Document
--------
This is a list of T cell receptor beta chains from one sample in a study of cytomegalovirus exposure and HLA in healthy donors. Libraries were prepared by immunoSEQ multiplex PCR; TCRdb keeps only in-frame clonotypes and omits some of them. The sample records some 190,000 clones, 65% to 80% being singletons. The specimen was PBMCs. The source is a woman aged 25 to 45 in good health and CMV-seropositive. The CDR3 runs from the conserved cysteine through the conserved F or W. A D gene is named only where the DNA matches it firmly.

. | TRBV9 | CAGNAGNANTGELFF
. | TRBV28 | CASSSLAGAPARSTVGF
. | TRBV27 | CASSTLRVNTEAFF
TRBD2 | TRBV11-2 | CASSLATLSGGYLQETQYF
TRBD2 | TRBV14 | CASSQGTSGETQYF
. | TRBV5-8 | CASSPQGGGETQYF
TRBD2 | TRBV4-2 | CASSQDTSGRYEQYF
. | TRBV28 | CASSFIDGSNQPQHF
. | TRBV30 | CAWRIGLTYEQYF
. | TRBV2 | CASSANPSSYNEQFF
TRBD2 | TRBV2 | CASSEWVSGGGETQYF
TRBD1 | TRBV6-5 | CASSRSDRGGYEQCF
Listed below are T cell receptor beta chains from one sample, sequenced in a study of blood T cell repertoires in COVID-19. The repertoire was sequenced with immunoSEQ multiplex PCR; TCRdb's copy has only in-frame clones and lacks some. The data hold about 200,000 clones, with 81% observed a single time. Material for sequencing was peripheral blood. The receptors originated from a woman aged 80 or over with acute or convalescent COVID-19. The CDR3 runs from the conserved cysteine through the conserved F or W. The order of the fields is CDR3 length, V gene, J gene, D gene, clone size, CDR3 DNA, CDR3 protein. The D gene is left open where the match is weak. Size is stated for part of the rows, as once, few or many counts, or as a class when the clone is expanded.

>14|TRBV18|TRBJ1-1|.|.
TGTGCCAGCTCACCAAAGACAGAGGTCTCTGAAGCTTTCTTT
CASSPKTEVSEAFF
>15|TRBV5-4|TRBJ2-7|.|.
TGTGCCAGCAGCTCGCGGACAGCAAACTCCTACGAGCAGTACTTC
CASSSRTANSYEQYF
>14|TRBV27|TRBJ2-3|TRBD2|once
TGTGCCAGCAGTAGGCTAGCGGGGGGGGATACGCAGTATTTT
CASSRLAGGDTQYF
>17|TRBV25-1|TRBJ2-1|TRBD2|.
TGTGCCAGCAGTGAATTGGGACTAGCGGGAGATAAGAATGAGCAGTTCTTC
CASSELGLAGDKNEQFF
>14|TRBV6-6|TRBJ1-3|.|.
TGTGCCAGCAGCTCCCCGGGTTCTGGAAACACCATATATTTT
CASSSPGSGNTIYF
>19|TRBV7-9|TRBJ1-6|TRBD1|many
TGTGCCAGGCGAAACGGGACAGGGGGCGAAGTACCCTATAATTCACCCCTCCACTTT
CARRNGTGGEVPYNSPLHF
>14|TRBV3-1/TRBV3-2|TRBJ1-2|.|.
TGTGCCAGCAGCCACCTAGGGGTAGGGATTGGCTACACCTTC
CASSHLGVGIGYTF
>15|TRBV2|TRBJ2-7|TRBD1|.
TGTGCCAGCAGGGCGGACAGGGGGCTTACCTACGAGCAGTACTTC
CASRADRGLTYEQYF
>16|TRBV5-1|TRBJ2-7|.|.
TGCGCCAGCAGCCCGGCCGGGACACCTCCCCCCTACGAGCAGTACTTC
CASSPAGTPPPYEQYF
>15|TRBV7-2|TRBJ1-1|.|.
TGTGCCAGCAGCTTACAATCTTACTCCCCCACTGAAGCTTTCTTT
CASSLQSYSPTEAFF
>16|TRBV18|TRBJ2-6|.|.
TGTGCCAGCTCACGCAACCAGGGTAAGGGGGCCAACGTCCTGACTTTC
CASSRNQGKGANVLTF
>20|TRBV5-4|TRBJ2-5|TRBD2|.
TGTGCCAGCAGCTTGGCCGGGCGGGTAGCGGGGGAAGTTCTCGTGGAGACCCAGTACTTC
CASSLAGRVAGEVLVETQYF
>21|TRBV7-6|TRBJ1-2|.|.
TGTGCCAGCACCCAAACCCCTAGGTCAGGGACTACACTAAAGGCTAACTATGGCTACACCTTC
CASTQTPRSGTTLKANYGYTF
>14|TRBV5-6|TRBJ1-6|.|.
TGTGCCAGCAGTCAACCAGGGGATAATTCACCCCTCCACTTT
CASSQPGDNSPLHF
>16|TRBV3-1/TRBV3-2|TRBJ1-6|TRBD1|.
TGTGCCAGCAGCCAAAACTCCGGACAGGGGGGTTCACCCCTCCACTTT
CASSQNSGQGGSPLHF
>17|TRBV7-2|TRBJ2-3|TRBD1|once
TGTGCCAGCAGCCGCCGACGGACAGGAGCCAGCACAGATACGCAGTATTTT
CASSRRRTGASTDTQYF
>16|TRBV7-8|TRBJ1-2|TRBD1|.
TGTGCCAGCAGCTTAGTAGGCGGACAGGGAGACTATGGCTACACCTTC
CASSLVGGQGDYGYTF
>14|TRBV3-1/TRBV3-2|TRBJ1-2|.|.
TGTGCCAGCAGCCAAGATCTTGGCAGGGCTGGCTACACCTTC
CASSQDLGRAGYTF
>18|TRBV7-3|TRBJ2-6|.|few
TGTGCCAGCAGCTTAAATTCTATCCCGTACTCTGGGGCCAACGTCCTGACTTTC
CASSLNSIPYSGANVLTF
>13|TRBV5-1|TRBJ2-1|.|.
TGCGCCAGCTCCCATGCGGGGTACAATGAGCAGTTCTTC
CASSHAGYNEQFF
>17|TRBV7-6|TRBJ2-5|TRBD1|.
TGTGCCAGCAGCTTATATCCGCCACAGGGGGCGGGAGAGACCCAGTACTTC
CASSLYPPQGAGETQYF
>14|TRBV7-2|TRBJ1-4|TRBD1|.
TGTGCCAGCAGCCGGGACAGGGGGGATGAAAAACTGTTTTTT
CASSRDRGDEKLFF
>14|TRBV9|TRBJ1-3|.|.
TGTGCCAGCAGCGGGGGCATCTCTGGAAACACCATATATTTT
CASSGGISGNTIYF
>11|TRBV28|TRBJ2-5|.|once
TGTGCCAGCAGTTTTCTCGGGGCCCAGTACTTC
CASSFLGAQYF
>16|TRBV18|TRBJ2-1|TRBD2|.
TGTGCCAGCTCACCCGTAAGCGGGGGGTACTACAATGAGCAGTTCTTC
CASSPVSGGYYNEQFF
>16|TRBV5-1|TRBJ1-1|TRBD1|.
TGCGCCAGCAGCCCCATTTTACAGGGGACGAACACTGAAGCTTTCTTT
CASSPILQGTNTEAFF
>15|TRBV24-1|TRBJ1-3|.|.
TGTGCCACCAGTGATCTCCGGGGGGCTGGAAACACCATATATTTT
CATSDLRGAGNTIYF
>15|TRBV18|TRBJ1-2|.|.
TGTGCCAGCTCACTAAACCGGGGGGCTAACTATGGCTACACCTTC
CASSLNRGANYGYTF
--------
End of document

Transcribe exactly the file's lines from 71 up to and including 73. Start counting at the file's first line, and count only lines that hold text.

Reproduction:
CASSLNSIPYSGANVLTF
>13|TRBV5-1|TRBJ2-1|.|.
TGCGCCAGCTCCCATGCGGGGTACAATGAGCAGTTCTTC